U.S. Attorney General Merrick Garland testifies on Wednesday before a Senate judiciary committee hearing on Capitol Hill in Washington, D.C. Photo by Tasos Katopodis/UPI | License Photo
Oct. 27 (UPI) -- U.S. Attorney General Merrick Garland tangled at times with lawmakers over issues including COVID-19 mandates during a Senate oversight hearing Wednesday.
At the hearing, Garland was asked by the Senate judiciary committee about a department memo that addressed rising violence at local school board meetings over pandemic restrictions.
In the memo, Garland directed federal officials to establish lines of communication with school boards and law enforcement to report threats. The memo followed a letter from the National School Boards Association to President Joe Biden that asked for federal help in stopping the violence.
Sen. Chuck Grassley of Iowa, the panel's ranking Republican, and Sen. John Cornyn, R-Texas, keyed in on Garland over the memo. Sen. Josh Hawley, R-Mo., showing a photo of a parent who was pinned down by law enforcement while reporting that his daughter was sexually assaulted at a Virginia school, said Garland has "weaponized the FBI and the Department of Justice" against innocent parents and called on him to resign.
Some Republicans have said the Justice Department directive should be rescinded since the school board association later apologized for some of the language, such as a reference to domestic terrorism, in its letter to Biden.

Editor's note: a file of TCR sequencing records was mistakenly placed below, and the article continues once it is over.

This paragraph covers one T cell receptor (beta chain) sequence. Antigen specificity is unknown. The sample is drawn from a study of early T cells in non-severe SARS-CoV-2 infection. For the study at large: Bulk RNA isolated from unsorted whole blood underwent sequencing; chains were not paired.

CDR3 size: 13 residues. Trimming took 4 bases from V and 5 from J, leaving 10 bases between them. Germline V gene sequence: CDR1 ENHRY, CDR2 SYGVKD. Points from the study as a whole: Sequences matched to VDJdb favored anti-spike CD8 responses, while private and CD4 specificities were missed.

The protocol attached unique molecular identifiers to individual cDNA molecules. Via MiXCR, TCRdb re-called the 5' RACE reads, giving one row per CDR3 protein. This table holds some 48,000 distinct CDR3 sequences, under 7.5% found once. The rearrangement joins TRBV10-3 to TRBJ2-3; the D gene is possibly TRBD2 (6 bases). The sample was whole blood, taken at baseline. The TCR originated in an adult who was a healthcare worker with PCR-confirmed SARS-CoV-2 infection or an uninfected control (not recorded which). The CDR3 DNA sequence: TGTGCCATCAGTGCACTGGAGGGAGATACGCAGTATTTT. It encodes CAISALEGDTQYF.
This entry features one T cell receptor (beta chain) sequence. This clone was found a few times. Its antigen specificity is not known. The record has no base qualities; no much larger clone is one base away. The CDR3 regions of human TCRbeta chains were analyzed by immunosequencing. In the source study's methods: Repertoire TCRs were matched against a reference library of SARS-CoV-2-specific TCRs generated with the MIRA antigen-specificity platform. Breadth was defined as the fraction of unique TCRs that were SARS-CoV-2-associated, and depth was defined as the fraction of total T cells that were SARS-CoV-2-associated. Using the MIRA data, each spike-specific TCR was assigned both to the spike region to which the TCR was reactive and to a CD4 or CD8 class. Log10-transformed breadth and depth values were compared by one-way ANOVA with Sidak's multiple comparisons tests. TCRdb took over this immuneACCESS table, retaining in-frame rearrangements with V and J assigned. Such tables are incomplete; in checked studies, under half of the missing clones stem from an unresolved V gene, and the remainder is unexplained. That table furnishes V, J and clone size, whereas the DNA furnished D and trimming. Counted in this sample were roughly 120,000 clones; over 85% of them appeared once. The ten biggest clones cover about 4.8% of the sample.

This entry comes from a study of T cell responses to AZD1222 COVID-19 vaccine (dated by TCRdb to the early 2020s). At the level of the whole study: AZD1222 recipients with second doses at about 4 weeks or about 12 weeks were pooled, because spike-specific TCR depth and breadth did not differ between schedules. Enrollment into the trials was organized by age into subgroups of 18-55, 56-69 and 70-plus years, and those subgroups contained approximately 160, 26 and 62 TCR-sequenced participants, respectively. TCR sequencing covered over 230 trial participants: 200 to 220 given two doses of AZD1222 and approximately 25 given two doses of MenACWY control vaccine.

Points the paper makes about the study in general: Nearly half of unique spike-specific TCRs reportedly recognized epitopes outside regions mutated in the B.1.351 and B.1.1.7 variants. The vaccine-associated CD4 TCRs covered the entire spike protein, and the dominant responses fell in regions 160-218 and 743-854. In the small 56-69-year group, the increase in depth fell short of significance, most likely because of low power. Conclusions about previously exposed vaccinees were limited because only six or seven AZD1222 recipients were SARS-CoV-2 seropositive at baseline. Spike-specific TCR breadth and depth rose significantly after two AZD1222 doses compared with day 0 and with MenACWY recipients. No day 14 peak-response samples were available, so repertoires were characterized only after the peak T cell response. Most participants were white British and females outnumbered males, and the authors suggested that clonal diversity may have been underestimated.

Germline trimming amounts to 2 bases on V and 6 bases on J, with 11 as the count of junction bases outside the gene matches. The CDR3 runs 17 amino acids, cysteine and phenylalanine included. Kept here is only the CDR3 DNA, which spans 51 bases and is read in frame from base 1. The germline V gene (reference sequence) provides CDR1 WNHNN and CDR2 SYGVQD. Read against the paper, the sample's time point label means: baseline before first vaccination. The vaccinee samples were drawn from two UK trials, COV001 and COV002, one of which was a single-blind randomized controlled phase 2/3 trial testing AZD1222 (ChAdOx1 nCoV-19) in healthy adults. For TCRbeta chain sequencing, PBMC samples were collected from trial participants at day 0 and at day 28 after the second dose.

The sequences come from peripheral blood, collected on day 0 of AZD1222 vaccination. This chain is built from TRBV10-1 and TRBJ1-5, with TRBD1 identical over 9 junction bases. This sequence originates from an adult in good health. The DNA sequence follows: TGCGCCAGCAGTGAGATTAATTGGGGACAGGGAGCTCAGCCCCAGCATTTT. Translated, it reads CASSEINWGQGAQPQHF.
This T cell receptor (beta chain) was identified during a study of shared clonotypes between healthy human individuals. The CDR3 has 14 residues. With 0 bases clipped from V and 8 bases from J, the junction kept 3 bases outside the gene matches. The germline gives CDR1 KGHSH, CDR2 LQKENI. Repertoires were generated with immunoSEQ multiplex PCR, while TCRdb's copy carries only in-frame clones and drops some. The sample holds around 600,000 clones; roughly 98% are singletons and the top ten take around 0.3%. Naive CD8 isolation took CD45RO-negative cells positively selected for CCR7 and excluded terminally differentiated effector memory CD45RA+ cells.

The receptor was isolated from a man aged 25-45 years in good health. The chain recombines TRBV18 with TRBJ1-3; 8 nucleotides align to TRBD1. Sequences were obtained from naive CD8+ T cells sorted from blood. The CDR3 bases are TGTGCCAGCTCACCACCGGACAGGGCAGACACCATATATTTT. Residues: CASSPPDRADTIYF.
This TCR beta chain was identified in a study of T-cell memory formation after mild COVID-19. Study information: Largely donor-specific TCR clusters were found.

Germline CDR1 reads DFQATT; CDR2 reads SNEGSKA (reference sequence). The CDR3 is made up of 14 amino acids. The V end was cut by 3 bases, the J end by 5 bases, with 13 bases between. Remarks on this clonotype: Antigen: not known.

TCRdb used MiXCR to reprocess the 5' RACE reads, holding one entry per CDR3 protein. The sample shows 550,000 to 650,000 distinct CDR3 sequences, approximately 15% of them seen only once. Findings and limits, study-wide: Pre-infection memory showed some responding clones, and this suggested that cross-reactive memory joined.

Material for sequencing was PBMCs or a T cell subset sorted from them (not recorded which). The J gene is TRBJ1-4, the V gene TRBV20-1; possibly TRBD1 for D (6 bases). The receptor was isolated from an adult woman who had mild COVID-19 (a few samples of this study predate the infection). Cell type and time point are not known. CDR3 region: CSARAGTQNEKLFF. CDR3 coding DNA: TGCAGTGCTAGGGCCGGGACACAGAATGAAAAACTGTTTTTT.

"All it asks is for federal law enforcement to consult with, meet with local law enforcement to assess the circumstances, strategize about what may or may not be necessary to provide federal assistance, if it is necessary," Garland said.
He emphasized that the focus of the memo remains the same -- more potential violence against school boards.
"The only thing that Justice Department is concerned about is violence and threats of violence."
Garland told Sen. Amy Klobuchar, D-Minn., that the directive spells out that the department will only intervene if federal laws were broken.
Garland also responded to a question from Cornyn about the potential "chilling impact" the memo could have on parents who sought to express concerns to their school board, stating that the memo "expressly recognizes the constitutional right to make arguments about your children's education" but notes that protection does not extend to intimidation and threats of violence.
"I don't believe it's reasonable to read this memo as chilling anyone's rights," said Garland.
Earlier, Garland also said the department is reviewing the FBI's failure to investigate sexual misconduct claims against disgraced Olympic team doctor Larry Nassar, in light of new evidence.
Some have called for two FBI agents to be criminally charged for failing to investigate Nassar when they were first approached by abuse victims, who were gymnasts, in 2015.
Garland's appearance came as he's trying to decide whether to prosecute former White House adviser Steve Bannon for defying a congressional subpoena to give testimony in a House investigation of the Jan. 6 U.S. Capitol attack.
"The investigation is being conducted by the prosecutors in the U.S. Attorney's Office and by the FBI field office," Garland said Wednesday. "We have not constrained them in any way."
Garland also pushed back on allegations the department hasn't shown urgency in addressing potential terrorist threats from militant groups that have arisen in Afghanistan since the U.S. withdrawal in August.
Garland said his department has taken steps to meet such threats, but didn't elaborate.
At the start of his testimony, Garland stressed a need to get control of "ghost guns," which authorities say are helping to spike crime rates and are being used more to commit crimes.
Ghost guns are those that can be bought online and assembled, making them virtually untraceable.